Europe’s biggest airline by passenger numbers has just flown into another flock of PR seagulls.
The discount carrier, famous for its aggressive no-frills approach, has come under fire from passengers for not keeping soap in the bathrooms of its flights. And while the Ireland-based company denies the claims, passengers, who suspect another of the company’s legendary cost-cutting measures, are saying it just won’t wash.
It’s the kind of publicity that Ryanair could do without right now. The dust hasn’t settled yet since a spectacularly mismanaged internal restructuring of working rosters triggered a widespread pilots’ revolt and forced the airline to cancel thousands of flights. It raised customer temperatures even further by trying not to draw attention to their rights to compensation (something for which it drew a rare and public rebuke from U.K. aviation authorities).
Dr. Kay Leedham-Green, a clinical fellow at King’s College in London, told Fortune that she had made the uncomfortable discovery on a flight to Malta from London’s Luton Airport in July. Leedham-Green said that when she had told a stewardess about the lack of soap, the stewardess replied that “we don’t stock soap in the toilets any more,” adding “It’s not my fault, it’s policy.”
Leedham-Green said the cabin lavatory “reeked of c diff” (the clostridium difficile bacterium that is found in 2% to 5% of human guts and associated with various stomach disorders).
Two U.K. newspapers, The Sun and the Daily Mail, ran stories Tuesday that featured similar comments from dozens of other passengers. The Sun’s focused on the account of a former British Airways veteran, 71 year-old Alan Woodward, whom it quoted as saying “One stewardess told me she now brings her own hand soap to work.”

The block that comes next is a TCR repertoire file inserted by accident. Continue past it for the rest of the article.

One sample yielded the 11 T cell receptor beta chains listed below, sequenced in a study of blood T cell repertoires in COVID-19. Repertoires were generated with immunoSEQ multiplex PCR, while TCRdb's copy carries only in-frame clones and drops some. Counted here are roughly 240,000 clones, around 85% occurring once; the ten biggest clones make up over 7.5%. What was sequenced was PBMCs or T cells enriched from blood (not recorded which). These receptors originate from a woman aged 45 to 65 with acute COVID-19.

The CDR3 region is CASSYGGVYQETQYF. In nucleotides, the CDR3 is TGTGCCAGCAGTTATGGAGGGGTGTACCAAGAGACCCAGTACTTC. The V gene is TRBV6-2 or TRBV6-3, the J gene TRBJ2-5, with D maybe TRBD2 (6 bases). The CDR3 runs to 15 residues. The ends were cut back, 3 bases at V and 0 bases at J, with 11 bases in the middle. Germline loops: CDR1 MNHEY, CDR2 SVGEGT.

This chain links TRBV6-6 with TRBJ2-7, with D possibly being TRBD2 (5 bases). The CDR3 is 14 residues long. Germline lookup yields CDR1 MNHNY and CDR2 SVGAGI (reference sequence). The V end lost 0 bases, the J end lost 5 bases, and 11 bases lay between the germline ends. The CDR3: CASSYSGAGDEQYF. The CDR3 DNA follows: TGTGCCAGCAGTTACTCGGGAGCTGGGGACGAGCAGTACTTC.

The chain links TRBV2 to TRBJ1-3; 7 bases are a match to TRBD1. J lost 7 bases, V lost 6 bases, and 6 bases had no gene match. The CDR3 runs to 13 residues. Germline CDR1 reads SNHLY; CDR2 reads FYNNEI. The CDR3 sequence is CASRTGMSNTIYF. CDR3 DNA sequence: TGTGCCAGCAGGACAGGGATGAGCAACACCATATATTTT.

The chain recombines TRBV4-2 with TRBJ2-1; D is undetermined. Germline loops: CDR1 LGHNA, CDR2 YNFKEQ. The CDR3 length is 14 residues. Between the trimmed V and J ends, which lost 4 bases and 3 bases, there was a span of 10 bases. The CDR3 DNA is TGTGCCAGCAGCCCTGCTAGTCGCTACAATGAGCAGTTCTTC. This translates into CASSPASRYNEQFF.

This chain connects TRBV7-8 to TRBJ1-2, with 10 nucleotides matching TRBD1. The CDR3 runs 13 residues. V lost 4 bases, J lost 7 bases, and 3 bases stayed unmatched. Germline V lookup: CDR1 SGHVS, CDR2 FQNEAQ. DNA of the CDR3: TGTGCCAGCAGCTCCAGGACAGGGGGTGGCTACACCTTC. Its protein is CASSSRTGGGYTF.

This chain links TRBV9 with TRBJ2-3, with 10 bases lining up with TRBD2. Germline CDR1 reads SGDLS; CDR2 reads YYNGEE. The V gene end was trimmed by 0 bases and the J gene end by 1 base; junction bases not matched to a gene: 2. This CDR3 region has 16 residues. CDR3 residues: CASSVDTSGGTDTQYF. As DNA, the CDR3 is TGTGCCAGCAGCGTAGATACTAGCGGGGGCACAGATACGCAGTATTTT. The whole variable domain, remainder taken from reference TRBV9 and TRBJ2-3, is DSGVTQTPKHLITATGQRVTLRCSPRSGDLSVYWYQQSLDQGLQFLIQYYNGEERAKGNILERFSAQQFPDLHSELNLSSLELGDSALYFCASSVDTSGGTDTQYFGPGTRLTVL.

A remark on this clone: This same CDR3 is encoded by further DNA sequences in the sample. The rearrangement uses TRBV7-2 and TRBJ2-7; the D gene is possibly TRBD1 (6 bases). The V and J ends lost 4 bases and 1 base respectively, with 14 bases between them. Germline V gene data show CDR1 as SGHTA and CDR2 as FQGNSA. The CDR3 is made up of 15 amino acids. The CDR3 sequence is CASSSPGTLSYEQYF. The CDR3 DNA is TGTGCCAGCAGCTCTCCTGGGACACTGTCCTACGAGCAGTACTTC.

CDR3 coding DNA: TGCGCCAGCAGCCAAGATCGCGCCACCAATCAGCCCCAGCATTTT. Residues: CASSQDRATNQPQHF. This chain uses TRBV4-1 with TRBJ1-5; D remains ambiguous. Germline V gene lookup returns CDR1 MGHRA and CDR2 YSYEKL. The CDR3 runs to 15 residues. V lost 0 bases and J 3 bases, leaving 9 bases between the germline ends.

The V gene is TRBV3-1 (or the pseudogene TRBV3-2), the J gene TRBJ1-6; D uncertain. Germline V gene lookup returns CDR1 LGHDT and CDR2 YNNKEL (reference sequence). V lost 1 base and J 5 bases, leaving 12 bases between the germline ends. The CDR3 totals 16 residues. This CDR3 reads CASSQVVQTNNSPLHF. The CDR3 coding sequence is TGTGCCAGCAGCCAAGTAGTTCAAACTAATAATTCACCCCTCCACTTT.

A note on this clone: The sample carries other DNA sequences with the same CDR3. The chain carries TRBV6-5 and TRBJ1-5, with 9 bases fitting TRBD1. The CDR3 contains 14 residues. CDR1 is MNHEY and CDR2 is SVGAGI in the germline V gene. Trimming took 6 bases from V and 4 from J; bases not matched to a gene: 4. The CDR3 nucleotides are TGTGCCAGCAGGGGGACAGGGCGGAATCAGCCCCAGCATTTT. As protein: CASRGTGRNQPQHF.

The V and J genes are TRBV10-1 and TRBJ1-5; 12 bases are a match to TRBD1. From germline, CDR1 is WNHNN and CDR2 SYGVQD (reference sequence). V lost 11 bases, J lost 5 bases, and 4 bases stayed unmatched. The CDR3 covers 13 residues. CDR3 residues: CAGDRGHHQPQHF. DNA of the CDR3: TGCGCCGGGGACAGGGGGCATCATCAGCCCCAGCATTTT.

“These claims are untrue,” Ryanair said. “All Ryanair aircraft carry soap, which is replenished as required.” (A man purporting to be Woodward’s son immediately contradicted the airline’s denial on Twitter.
When Fortune put Ryanair’s denial to Louise Thomson, an Edinburgh-based PA who also featured in the Mail’s story, she replied: “I’m shocked that they’re denying it outright – why on earth would I and lots of other completely unrelated people be saying the same thing for no reason?”
Ryanair declined to give any further explanation.
In fairness to the airline, it should be pointed out that both newspaper had evidently trawled months’ worth of Twitter output for their material. And knocking Ryanair, which ‘enjoys’ the spurious reputation of being simultaneously the U.K.’s most popular airline and one of its most hated brands, is something of a national sport – one that has burst into life after the roster-driven SNAFU. Plus, it hardly helps that CEO Michael O’Leary himself is on record as speculating about the merits of charging passengers to use the bathroom.
But it looks like it could take more than a bit of air freshener to make this one go away. Ryanair’s shares fell another 2.6% to a six-month low Tuesday and are now down over 13% since the controversy over flight cancellations blew up.